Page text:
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l'enfer du North Island

  subtle political allegory that also happens to be true Friday 25 November 2011 link

One issue I've had this election campaign is: as a cyclist, what should I do when I go past a demonstration of people waving placards encouraging a particular voting choice? In a car, I honk; on a bike, I feel like going "woo!" as I go past is probably the equivalent. But I feel a bit foolish doing that. A conundrum.

And they're everywhere. If you define "everywhere" as "by major intersections". There's clearly some time-sharing arrangement; either that, or pitched battles fought early in the morning to claim the spot. Inside my head, I like to think of the nice, middle-class supporters of Charles Chauvel and Katrina Shanks meeting at the foot of the Ngaio Gorge, at 6am, in the Spotlight carpark, and shanking each other with improvised weapons until one group retires, muttering about the next morning and waving tyre irons.

The intersection at the corner of Evans Bay Parade and Cobham Drive is on my commute. The other day, there were Labour supporters there. They stood at the intersection, but behind the (waist-high) fence so they weren't on the combined foot/cycle path. They were impassioned but polite. Tonight, it was National's turn; three people in their early 20s waving signs. They weren't behind the fence; they were in the middle of the cyclepath. Blocking it. And they were so intent on the passing cars that they didn't notice the oncoming cyclists (well, me) until they were right upon them; and then only grudgingly stepped out of the way to allow me to get past.

It's not a subtle political point, but it did happen. If you haven't cast an advance vote, get yourself out tomorrow and cast your vote. If transport is a hot-button issue for you, check Smart Transport's assessment of party policies.

  of course, i did sprain my ankle that time Monday 14 November 2011 link

Went to the Santa parade yesterday. It was a good parade, though Rebecca made the very reasonable point that it's not Christmas for another six weeks. One thing was a bit disconcerting: a guy walking along through the crowds, keeping pace with the Baptist float, with a small handwritten sign. On one side it said "IS SANTA FAKE?"; then he turned it, to reveal on the other "IS TAX THEFT?" I'm not quite sure what his point was, but he seemed very intent about it - kept trying to make eye contact with the young women dressed as angels. We avoided him.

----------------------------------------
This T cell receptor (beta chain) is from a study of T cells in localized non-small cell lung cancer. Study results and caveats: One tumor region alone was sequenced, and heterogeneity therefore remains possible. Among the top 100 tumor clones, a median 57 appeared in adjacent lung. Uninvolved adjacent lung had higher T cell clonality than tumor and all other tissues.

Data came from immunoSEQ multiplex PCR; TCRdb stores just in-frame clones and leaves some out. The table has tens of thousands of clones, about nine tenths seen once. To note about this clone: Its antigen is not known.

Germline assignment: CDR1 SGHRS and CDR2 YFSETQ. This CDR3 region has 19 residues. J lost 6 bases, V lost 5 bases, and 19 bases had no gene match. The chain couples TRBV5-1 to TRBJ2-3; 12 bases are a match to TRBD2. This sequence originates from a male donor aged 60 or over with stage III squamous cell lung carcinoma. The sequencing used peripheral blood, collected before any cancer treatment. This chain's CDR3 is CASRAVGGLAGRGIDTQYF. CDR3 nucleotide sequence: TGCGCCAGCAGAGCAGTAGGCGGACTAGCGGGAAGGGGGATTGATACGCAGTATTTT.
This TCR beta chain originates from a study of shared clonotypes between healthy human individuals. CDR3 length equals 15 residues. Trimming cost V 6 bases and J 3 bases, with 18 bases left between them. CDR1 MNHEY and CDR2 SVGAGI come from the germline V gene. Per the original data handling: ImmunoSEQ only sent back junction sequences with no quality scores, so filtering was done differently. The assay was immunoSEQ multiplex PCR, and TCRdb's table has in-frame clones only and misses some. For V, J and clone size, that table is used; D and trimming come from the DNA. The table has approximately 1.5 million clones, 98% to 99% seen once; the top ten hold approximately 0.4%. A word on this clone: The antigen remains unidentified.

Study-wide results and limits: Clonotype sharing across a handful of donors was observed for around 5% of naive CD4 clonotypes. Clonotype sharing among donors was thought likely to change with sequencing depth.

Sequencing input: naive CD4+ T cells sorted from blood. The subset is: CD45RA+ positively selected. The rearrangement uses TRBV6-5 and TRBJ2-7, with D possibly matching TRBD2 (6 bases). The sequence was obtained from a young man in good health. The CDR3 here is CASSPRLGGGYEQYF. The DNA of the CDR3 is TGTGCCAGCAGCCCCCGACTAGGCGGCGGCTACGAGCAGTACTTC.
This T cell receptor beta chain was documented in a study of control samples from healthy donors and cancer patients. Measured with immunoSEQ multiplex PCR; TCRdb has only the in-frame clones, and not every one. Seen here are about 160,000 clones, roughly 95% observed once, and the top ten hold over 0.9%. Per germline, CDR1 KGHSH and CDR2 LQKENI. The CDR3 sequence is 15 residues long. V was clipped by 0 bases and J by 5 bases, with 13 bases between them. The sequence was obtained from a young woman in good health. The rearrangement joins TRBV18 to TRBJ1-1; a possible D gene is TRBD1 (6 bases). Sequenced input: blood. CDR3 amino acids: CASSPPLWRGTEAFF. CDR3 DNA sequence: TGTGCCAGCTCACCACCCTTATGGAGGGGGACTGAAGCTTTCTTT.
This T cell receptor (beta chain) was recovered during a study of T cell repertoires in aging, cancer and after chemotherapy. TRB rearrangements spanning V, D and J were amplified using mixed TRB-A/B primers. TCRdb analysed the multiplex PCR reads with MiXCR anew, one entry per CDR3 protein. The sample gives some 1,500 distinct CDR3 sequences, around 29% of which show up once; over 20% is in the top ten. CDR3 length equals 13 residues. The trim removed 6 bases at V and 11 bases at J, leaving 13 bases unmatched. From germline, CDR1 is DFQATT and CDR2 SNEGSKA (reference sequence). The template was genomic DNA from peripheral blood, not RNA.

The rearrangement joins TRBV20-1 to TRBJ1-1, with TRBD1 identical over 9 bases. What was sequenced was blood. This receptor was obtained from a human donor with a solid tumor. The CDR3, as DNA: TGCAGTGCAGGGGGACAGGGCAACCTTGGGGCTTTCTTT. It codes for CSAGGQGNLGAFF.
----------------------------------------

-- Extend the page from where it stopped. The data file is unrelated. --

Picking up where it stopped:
Two more weeks until the election. Roll on democracy. Vaguely tempted to vote early, except that I do rather like the theatre of going to the polling station on the day. Our current question is whether or not Peter Dunne will get in. Based on the Johnsonville School gala a week or so ago, Dunne is campaigning hard and getting his face out there. Mind you, so was Chauvel and Shanks - Chauvel took a turn on the barbecue for the sausage sizzle, while Shanks was just running around showing her face. I was slightly weirded out by the way that the National team had small children in T-shirts singing the praises of our Prime Minister; if you're under 8, you're too young for a cult of personality in my book. It'll be an interesting race to watch. Dunne's held Ohariu since time immemorial, but the way the polls are running, we could get lucky.

The Ohariu electorate is often sneeringly metonymised as "the voters of Churton Park", but the electorate actually extends from Crofton Downs to just before Tawa, including Ngaio, Khandallah, Broadmeadows, Johnsonville, and across to Korokoro, Maungaraki, and Normandale. As well as Churton Park. While the electorate does indeed include the (admittedly) pretty boring new-build suburbia in the northern suburbs, it also includes rather a lot of Wellington's most well-established, most expensive, and most conservative suburbs. From my chats with people who actually live in Churton Park, most of them are people with young families who're living there because it's what they can afford and has decent transport links. I think the powerhouse behind re-electing Dunne isn't the endless winding roads of the new-build suburbs encroaching on farmland, it's the narrow streets named after old Imperial conquests, lined with mature trees and with gilt-edged property deeds. Or to put it another way: it's easy to make fun of Churton Park; and lazy, too.

I'll confess to a slight fondness for Churts - partially out of simple contrarian "if everyone hates it I must find something to like", and partly due to having actually spent a bit of time wandering around it. Yes, it's a soulless dormitory suburb, suffering the short-sighted planning decisions and poor oversight of decades past, with no suburban centre and an infrastructure so car-dependant it makes my teeth itch. But there's a good park, a sporting field/playground which acts as a de facto suburban centre for families with young children, a decent hidden valley, and a lot of hidden cut-throughs, walkways, and strange little byways. It's even getting some shops, enabling people to buy food without driving 3k first. I still wouldn't want to live there myself - I like being able to walk down the hill to the supermarket, or to catch the train - but it's got potential for becoming less of a dormitory and more of an actual community.

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